Don't get burnt - get SunSmart!

Tuesday 7 October, 2008

The Bureau of Meteorology and Australian Radiation Protection and Nuclear Safety Agency (ARPANSA) have joined the Cancer Council Victoria to help in the fight against skin cancer.

With the start of daylight savings the agencies are encouraging Victorians to check the SunSmart UV Alert daily before planning their outdoor activities to ensure they are protecting their skin. The Bureau's SunSmart UV Alert is published daily on the Bureau website and in Victorian daily newspapers.

SunSmart's Sue Heward said: "Victorians may not realise that UV levels are now already high, particularly during the middle of the day so it is an important time to start using sun protection. UV radiation is what causes people to get burnt and skin cancer, not the temperature or amount of sunshine.

"Unfortunately too many people are continuing to take risks with their health and are still getting sunburnt despite the SunSmart messages.

"UV levels tend to be higher between 10 am and 3 pm but UV radiation is often at alert levels outside of those times, doing damage to people's skin in as little as 10 minutes. When UV radiation reached an index of 3 it is strong enough to cause skin damage."

Victorian Regional Director of the Bureau of Meteorology Dr Mark Williams said many people rely on the Bureau for their weather information. Using the SunSmart UV Alert to help plan outdoor activities and skin protection will potentially save lives.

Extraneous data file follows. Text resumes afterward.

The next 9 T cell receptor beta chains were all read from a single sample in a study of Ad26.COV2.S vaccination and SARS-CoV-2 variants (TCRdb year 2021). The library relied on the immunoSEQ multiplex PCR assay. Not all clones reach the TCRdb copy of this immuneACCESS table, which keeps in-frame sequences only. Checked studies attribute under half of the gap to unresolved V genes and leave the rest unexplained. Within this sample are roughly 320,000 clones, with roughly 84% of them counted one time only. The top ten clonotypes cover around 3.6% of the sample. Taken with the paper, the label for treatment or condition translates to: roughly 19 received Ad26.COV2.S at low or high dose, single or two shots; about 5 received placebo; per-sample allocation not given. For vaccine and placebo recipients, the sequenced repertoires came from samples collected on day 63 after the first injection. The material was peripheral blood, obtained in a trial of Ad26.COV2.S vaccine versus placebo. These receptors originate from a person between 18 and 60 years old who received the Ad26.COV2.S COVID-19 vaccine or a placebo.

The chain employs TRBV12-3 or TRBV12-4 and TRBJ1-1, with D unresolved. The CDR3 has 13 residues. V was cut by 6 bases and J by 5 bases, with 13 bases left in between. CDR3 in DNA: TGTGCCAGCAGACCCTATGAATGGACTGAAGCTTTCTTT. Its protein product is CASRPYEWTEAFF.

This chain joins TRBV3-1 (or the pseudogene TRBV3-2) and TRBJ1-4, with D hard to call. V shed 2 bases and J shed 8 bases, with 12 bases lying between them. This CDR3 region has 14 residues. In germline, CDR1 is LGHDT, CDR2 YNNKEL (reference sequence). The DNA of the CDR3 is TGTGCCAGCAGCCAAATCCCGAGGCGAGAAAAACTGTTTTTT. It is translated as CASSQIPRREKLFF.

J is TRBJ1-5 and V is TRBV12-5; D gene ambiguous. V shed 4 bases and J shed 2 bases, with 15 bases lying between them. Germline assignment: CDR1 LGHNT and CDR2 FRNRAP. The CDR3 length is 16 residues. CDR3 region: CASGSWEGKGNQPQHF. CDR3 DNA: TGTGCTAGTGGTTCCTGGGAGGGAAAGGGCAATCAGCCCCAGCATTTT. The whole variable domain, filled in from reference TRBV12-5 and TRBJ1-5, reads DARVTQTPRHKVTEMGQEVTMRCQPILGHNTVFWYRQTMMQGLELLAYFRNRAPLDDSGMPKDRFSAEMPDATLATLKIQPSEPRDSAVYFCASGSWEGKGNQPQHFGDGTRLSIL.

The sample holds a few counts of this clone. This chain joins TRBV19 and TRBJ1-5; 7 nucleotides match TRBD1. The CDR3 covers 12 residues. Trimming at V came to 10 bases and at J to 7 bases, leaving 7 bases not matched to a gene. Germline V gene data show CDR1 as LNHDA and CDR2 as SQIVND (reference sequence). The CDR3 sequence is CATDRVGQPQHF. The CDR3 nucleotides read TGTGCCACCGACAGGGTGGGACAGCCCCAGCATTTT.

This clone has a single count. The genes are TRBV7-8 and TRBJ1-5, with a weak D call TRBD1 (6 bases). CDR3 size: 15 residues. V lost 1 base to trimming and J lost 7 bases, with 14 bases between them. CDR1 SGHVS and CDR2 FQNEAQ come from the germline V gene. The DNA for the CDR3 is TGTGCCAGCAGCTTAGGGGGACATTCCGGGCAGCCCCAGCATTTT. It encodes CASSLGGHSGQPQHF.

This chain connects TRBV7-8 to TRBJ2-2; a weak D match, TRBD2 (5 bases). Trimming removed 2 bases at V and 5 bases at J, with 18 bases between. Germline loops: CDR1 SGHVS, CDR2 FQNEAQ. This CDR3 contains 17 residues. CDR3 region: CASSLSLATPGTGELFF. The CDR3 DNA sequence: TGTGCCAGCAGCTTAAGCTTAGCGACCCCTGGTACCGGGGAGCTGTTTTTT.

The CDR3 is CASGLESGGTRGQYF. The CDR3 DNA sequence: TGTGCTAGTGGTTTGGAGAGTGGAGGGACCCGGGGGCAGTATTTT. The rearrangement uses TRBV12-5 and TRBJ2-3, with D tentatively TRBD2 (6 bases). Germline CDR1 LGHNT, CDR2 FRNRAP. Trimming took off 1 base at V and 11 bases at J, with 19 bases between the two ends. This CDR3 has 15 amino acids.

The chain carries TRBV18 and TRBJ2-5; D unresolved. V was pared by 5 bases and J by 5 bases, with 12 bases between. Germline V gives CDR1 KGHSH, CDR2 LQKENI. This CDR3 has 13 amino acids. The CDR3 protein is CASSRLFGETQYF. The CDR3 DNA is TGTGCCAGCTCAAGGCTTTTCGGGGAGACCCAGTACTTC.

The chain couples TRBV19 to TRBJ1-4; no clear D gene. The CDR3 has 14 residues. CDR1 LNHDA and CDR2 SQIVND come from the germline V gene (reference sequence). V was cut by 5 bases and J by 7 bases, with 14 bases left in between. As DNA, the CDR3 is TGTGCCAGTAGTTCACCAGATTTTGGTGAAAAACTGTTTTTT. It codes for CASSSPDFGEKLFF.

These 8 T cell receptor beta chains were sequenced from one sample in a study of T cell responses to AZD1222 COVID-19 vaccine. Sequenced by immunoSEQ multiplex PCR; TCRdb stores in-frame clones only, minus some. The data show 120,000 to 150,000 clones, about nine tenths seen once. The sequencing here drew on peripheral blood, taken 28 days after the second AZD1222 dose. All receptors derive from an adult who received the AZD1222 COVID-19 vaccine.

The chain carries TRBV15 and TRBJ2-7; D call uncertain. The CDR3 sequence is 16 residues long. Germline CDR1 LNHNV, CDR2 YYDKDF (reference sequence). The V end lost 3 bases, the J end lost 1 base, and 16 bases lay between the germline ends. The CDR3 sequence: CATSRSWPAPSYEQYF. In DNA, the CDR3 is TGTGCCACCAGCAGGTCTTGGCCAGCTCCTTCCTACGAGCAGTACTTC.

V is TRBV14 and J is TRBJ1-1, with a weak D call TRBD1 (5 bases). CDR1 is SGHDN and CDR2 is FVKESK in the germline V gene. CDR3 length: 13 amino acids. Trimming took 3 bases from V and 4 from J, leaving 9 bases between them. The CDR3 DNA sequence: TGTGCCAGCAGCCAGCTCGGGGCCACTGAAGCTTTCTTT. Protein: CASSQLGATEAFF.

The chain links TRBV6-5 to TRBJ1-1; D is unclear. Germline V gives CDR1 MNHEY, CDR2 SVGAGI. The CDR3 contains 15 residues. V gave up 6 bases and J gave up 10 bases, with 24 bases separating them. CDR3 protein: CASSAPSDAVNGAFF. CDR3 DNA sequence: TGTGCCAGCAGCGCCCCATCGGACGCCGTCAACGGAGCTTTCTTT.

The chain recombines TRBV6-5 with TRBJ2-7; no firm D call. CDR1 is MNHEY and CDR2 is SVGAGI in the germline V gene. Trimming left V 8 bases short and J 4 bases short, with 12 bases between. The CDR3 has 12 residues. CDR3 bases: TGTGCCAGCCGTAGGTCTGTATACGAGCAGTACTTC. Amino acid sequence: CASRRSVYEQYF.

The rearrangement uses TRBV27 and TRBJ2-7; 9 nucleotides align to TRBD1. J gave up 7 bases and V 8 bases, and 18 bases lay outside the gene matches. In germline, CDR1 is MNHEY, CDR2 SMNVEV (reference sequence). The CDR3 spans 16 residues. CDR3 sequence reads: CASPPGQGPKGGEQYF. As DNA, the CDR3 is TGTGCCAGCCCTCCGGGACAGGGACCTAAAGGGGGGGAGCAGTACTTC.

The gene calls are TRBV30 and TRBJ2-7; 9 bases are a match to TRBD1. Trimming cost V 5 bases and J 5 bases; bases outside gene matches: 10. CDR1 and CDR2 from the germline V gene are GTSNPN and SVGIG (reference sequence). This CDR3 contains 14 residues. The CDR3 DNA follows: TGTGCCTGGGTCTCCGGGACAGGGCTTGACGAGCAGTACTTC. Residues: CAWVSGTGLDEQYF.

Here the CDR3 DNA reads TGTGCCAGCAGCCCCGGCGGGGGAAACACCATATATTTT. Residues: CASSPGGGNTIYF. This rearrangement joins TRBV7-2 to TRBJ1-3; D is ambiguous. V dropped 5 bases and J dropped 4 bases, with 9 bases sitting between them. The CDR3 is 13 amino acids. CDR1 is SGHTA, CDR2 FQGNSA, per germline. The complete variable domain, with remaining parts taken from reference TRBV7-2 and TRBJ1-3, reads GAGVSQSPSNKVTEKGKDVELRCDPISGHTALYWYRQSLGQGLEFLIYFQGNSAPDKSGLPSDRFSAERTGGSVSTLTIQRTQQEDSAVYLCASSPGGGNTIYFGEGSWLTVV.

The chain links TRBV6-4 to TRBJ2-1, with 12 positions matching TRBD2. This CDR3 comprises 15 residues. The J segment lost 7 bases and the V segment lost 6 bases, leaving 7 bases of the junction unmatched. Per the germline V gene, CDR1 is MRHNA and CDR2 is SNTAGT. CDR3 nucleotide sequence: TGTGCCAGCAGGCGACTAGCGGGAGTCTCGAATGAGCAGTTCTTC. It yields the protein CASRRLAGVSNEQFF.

"By combining traditional forecasts with the SunSmart message we are reminding people that they need to check the UV Alert before they head outdoors," Dr Williams said.

ARPANSA's UV Index data has been collected over many years and history shows that at this time of year maximum UV levels can vary dramatically from day to day and it is important that people don't wait until Summer to think about sun protection.

It's easy to check the UV Index each day

The SunSmart UV Alert appears when the UV Index reaches 3 or above. You can find it on the weather page of daily newspapers or on the Bureau of Meteorology website at  

When the UV Index is 3 or above, use a combination of the following five sun protection measures:

  1. Slip on sun-protective clothing - that covers as much skin as possible
  2. Slop on SPF30+ sunscreen - make sure it is broad spectrum and water resistant. Put it on 20 minutes before you go outdoors and every 2 hours afterwards. Sunscreen should never be used to extend the time you spend in the sun
  3. Slap on a hat - that protects your face, head, neck and ears
  4. Seek shade
  5. Slide on some sunglasses - make sure they meet Australian Standards.

Particular care should be taken between 11 am and 3 pm daylight savings time when UV Index levels reach their peak. Between these times the UV levels can range from a minimum of 3 up to a maximum of 8 or 9. Live UV levels are also available at